[FINALLY] An Affordable Smartphone
It has always seemed terribly unfair for nifty new products to be sold in one part of the world but not another for no legal or regulatory reason, but merely to avoid cannibalizing sales of more expensive legacy products. It also rankles to see exactly the same product selling in foreign lands for far less than its U. S. price. But at least this time, it seems two global corporations have done right by their U. S. supporters. Here's what you need to know about the Android Go mobile operating system, and the low-cost phones that run it...
Android Go And the First U.S. Smartphone That Supports It
Android Go, also known as Android Oreo (Go Edition), is a slimmed-down version of the latest version of Google’s mobile operating system. Its feature set is pared down so that Android Go will run acceptably fast on phones with limited hardware capabilities that cost around $100 or less.
The target market of Android Go consists primarily of impoverished but rapidly growing Third World nations. Given the fact that the U. S. smartphone market is nearly saturated – about two-thirds of the population already own smartphones and that share has not grown appreciably in recent years – these nations represent the best opportunity for relative growth that investors crave above raw revenue growth. But Google has not lost sight of that other one-third of Americans who, for whatever reasons, won’t or can’t pay hundreds for a smartphone.
So that seems to be the reason why Android Go is available to the U. S. market. Having cheap but serviceable hardware is essential to Android Go’s success. As of this writing, few phones capable of running Android Go are available in the USA. The Alcatel 1X is one of them. It is sold unlocked so it can be used with any GSM carrier. (In the USA, that means AT&T, T-Mobile, and resellers of their services. Verizon and Sprint are CDMA networks, so the 1X will not run there.)
The specs of the 1X are remarkable in their modesty:
- 5.3-inch IPS LCD display with 960 x 480 resolution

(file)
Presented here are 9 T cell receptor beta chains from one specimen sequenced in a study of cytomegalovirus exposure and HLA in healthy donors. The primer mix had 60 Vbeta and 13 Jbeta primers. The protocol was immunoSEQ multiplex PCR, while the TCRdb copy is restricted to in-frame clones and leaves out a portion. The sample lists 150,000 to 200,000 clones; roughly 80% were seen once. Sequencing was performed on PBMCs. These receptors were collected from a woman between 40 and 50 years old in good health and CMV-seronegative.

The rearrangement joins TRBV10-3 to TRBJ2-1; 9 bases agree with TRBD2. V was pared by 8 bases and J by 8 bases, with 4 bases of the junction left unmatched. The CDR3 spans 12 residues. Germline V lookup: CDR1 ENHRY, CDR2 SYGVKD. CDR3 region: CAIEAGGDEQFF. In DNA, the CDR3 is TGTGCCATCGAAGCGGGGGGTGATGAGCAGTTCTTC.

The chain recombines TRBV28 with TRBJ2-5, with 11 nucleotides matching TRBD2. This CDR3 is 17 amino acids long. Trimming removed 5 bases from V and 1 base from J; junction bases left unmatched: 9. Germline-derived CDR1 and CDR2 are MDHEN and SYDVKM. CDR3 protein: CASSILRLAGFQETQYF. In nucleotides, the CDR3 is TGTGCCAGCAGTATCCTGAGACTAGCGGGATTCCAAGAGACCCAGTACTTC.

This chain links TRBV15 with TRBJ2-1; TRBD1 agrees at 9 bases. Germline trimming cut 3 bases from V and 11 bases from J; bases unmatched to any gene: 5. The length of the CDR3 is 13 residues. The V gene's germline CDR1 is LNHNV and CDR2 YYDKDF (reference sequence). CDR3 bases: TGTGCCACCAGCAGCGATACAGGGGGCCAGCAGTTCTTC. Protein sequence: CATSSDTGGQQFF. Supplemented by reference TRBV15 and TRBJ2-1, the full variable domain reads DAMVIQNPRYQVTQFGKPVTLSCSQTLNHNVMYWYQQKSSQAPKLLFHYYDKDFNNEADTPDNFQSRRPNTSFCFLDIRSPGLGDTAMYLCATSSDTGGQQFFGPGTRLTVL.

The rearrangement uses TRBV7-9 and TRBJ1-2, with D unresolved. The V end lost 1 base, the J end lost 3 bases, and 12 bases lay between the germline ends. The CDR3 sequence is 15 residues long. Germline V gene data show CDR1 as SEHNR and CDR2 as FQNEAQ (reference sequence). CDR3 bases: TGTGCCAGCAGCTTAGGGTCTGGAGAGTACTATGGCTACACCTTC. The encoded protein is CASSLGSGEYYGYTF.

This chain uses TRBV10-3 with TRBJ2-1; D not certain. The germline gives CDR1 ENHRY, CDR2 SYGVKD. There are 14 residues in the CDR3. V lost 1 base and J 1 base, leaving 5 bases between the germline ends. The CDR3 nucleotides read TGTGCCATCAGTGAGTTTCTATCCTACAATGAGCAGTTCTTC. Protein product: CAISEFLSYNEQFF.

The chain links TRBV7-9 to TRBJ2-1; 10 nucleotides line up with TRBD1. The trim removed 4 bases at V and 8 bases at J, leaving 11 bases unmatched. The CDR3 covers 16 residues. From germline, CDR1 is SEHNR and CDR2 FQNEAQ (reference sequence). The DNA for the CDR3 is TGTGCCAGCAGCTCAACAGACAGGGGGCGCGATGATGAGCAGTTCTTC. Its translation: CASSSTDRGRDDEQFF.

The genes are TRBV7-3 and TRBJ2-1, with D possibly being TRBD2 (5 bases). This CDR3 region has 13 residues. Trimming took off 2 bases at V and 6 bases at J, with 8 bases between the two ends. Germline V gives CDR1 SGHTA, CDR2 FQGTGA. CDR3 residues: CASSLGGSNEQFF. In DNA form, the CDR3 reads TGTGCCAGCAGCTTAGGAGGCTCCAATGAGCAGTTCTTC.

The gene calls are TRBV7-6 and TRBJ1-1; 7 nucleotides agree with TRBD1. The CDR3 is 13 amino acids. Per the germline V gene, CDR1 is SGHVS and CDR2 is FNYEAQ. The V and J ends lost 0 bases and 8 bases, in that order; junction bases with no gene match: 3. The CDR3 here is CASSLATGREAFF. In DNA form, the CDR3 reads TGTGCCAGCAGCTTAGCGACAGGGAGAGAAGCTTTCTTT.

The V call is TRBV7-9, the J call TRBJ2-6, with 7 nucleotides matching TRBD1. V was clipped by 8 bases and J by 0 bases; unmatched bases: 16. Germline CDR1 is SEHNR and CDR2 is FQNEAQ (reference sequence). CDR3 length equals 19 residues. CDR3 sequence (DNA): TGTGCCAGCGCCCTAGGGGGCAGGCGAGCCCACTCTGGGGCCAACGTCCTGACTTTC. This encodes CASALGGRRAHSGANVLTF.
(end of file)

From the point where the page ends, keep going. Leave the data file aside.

- 1.3GHz quad-core MediaTek MT6739 processor
- PowerVR GE8100 GPU
- 1GB RAM
- 16GB built-in storage, expandable via microSD up to 32GB
- 8MP rear camera, 5MP front-facing camera
- 2,460mAh battery
- Android 8.1 Oreo (Go Edition)
- 147.5 x 70.6 x 9.1mm, 151grams
One noteworthy amenity is the 1X’s 18:9 aspect ratio, the ratio of a video’s two sides to each other. Aspect ratio is measured in landscape mode, so the longer side is the horizontal axis. But most users watch casual video in portrait mode, with the longer side vertical. The 18:9 aspect ratio enables phones to have large displays while remaining a comfortable handful. The Samsung Galaxy S8 ($570 at Amazon) and LG G6 ($380) phones are two examples of high-end phones that support an 18:9 aspect ratio. The Alcatel 1X with Android Go currently sells for $105 on Amazon, up from $96 a few months ago.
Apps for Android GO
Apps for Android GO are slimmed down too, conforming to GO specs set by Google. They run in half the memory space of typical apps, and run faster on low-end hardware. Only nine Google-made apps run on Go phones: Google Go, Google Assistant Go, YouTube Go, Google Maps Go, Gmail Go, Gboard Go, Google Play Store, Chrome, and Files Go.
Go apps may run faster but they also omit some features found in their larger Android counterparts. For example, you cannot set reminders or control smart home appliances using Assistant Go. But these Go apps meet all the needs of many budget-mindful users.
We can expect many more Go-optimized apps very quickly. In fact, Google has already created an app Play Store restricted to only Go apps. Only Go phones can access it so there is no point to including its URL here.
It will not surprise me if budget-minded carriers such as Republic Wireless quickly adopt the Alcatel 1X and other Go-enabled phones. Republic already offers the $99 Alcatel A30 running Android Nougat, the immediate predecessor of Android Oreo/Go.
Do you find the Android Go platform interesting? Can you think of people in the U.S. who could go for it but might pass on a higher-cost smartphone?
Your thoughts and comments are welcome below.
This article was posted by Bob Rankin on 20 Aug 2018
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Article information: AskBobRankin -- [FINALLY] An Affordable Smartphone (Posted: 20 Aug 2018)
Copyright © 2005 - Bob Rankin - All Rights Reserved